the year of creativity: part 2

Yesterday, I wrote about how I suspect creativity is something missing from my life that will make me more consistently happy

I do not describe myself as a creative person.  I have no aesthetic sense.  I write, but it is mostly in this blog post format.  (I also write essays that I post on Medium)  I took a lot of music classes as a child (piano lessons for years, band nerd) but didn’t keep it up as an adult.  I sing loudly but worry I am off key.  I do not dress in a way that is expressive on a day to day basis.  I do not create.  

There is, however, something unique about the way my brain lights up when I bring something into reality that sounds or feels the same way it does in my head.  I get this professionally sometimes when I talk about marketing plans.  It’s the same light up, synapses firing feeling I get when I hit a piano chord on a difficult key change I’ve been playing.  When I hit the synth line bridge in “Are Friends Electric”? (F7/D7/G7/C7) or the bass line in “Temple of Love”, and I heard the sound under my hands match that in my head, my brain lit up.  When I describe a feeling or explain something in a blog post, the same thing fires.  There is something immensely gratifying in translating my brain into reality.  (Also to singing along to Sisters of Mercy, especially if I can get my husband to play the bass while I play the guitar riff on piano)

Taking that a step further: I love being able read a piece of music and shape it with my own emotions and inflections.  I love writing: I go into a trance writing, seeking the words to express myself.  It’s not extraordinary creativity, it’s not creating something entirely new.  Rather, it is shaping something that was already in existence, but in a way that dovetails with me and my brain.

I may have underestimated creativity or my need for it.  I have been overly pragmatic and tried to focus all my energy into the material things I thought would make me consistently happy, and I don’t think that’s the answer.  I don’t think that’s the best use of my light, so to speak.  I am, after all, made of goddam stardust, and I am almost halfway through my time of having a soul attached to my physical body Earth, and perhaps crashing through on pragmatism and material priorities alone isn’t enough.  Not that I need to disdain the practical world, more that I just don’t need to push the non-practical, the non-productive creative part of my nature, to the back of my brain until I can retire and work with it.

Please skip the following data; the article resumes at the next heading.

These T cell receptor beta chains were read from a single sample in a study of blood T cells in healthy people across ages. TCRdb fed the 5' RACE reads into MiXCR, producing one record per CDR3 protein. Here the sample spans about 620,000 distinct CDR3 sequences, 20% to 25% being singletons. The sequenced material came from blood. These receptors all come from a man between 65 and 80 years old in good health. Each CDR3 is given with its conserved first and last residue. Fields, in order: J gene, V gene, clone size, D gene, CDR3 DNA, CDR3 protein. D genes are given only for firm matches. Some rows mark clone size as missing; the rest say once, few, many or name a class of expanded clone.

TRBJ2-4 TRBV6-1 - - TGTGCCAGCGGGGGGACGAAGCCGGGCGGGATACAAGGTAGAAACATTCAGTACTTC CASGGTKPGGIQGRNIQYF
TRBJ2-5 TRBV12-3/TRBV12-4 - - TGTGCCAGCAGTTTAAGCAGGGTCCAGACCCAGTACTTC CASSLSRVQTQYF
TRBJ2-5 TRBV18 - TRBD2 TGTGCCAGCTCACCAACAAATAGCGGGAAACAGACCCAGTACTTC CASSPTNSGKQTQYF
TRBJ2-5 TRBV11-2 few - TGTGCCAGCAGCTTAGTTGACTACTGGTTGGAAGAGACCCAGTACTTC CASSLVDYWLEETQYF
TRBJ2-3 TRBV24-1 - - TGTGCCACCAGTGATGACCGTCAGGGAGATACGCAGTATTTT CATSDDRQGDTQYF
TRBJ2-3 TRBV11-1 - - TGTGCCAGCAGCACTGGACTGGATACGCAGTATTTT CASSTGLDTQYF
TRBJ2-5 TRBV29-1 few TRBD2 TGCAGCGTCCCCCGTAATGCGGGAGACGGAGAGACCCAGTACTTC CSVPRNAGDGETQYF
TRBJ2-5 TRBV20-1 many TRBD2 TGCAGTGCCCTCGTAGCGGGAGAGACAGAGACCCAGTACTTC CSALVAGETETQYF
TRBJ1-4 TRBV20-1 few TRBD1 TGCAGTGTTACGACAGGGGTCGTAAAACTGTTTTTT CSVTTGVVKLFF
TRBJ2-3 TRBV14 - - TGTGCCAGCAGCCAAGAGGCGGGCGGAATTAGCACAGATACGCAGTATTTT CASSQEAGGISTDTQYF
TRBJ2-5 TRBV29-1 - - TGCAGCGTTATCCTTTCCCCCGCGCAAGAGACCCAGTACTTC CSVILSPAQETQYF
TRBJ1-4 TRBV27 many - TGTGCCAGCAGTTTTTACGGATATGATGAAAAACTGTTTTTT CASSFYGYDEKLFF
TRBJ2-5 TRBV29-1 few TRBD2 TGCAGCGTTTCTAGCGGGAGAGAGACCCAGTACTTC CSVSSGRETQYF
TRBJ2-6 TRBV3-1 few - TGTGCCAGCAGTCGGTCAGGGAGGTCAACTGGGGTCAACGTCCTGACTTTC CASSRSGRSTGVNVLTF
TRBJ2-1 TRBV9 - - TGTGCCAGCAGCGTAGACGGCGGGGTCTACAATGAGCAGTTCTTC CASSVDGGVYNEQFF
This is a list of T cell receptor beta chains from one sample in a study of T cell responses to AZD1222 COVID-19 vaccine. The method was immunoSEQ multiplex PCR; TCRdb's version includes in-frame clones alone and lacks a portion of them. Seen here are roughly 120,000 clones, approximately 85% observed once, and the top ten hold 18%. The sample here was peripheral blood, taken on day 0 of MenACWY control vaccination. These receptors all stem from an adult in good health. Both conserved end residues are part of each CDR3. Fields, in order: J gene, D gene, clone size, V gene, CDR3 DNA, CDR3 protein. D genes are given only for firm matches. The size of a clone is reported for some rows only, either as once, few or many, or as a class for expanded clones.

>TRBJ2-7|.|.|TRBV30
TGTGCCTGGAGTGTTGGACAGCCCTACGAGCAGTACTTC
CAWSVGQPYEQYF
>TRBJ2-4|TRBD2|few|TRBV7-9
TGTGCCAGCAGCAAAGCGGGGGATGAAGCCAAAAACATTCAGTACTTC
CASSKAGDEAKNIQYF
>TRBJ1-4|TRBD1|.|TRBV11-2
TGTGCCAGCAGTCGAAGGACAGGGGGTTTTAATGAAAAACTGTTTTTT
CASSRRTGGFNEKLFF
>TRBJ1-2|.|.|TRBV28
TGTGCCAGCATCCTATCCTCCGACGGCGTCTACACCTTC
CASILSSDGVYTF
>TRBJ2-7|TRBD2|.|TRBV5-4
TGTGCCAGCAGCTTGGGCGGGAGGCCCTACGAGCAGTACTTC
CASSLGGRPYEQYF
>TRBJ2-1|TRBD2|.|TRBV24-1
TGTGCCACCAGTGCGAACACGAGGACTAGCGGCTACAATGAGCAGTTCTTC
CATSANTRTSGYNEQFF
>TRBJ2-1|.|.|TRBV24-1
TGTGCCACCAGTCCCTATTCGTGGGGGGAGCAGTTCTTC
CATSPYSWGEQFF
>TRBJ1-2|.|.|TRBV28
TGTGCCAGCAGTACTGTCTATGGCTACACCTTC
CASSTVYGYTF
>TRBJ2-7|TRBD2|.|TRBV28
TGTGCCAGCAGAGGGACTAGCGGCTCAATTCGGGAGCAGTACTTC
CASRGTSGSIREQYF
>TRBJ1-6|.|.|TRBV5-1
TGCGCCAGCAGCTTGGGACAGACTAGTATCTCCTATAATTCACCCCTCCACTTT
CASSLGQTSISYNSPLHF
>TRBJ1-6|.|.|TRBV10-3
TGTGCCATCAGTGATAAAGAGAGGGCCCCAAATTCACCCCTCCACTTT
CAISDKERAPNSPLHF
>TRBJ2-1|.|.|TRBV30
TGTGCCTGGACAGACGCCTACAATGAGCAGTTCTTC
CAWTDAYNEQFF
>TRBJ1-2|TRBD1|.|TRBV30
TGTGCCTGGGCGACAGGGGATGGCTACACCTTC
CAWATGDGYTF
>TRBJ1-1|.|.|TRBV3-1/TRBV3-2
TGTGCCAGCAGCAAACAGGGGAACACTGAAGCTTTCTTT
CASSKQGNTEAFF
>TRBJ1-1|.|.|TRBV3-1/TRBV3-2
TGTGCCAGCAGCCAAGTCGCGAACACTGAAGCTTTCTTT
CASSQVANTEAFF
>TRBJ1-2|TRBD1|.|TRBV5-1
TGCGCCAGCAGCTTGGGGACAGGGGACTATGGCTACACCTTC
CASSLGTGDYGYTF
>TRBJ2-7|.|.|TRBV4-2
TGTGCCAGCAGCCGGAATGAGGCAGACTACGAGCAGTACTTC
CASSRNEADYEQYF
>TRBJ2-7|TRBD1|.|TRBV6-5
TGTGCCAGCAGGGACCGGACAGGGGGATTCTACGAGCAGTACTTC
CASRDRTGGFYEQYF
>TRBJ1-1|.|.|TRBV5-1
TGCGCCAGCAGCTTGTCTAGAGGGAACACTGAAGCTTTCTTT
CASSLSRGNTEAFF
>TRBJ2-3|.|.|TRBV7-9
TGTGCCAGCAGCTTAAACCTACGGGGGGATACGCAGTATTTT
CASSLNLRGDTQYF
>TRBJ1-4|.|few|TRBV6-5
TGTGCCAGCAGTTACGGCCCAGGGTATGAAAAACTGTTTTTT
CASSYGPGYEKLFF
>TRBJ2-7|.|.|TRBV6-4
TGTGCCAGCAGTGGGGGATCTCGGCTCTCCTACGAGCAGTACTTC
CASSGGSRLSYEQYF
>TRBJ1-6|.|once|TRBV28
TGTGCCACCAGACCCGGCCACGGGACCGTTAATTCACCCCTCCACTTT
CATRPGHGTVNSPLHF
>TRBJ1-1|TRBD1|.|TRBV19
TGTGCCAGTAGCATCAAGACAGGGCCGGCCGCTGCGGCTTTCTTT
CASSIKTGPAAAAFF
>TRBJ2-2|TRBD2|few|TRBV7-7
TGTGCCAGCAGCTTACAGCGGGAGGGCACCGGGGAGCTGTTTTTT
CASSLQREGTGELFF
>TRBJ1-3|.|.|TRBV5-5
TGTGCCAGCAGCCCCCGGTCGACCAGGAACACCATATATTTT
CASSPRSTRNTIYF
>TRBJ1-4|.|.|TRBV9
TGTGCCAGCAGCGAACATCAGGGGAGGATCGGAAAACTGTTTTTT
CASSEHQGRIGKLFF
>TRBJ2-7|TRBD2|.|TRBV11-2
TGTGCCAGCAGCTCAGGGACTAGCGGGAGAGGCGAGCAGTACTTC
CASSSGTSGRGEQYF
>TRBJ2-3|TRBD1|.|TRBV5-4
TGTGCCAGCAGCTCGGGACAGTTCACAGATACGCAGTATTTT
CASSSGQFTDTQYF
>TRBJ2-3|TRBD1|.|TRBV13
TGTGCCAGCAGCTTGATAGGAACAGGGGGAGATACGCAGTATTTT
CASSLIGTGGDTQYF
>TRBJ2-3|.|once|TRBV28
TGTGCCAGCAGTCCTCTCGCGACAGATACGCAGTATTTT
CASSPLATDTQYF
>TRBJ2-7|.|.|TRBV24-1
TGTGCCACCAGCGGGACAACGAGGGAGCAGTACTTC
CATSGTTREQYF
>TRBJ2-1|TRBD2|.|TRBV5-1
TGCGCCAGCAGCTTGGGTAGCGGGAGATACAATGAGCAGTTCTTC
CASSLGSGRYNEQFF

So this year, I am making it a point to be more creative and see what it feels like when I get something out of my brain and into existence. That steampunk novel idea that’s been rattling around in my brain?  Let’s get that onto paper (or rather, Google Drive).  I am pretty sure I am writing a derivative of Perdido Street Station, without as much actual talent or research or skill.  It is still my bad steampunk novel  and my world to build and visualize and live in (and I have realized that I can’t even write a goddamn escapist fantasy novel without a class war in it) and I will get it out of my brain one way or another.  I’ve decided that rather than scooping my brain out is probably not as good an idea as it is to just take a writing class so I’m doing that through my alma mater

Oh, and I got a piano over the holiday so I can resume plunking out Bach preludes as part of the Royal Conservatory series.  I love preludes! And fugues!  I like pieces that work on a theme in classical music and shift slightly each time.  I also really like Baroque music, and I had forgotten exactly how much I liked it until I spent a few days practicing Little Prelude in C Minor.

I am a little worried about trying to fit in Creativity among everything else going on.  After all, I am up late just writing this (I’m telling myself it’s psychologically healthy to do so). The writing class I signed up for calls for 4 – 6 hours a week.  Playing the piano is usually play for 30 – 45 minutes of practice. But that’s the time I was spending watching TV or reading books by other people.  Which was valid,  but I have decided that watching TV and making fun of SNL with Paul is just not as much of a priority right now.

I am slightly anxious how I can fit in dedicated creative time and gym time and cooking/house management, and launch Wallabout Bay (my new Scout troop) and manage 5th Brooklyn and help with Attrition Coalition and do well enough at my job to get access to the kind of growth in it that will make me happy and  be a wife and mother…it’s a lot of and this and this and this, and all of it makes me feel slightly crazy overwhelmed.

I tell myself I’ll know soon enough.  If dedicating time and energy to creativity is actually what is going to make me happy, I’ll prioritize it.  If it doesn’t, I won’t.  At least I won’t be telling myself that it’s not worth the time anymore. At least I won’t be telling myself that I don’t deserve to be creative, or that I can’t justify taking the time for it.  At some point, I have to say, yes, I will do this.  I will practice my crafts.  And I may not be great at creating, but it lights my brain up in a way that makes me happy and may even make me better in other parts of my life.  And that in itself is something.

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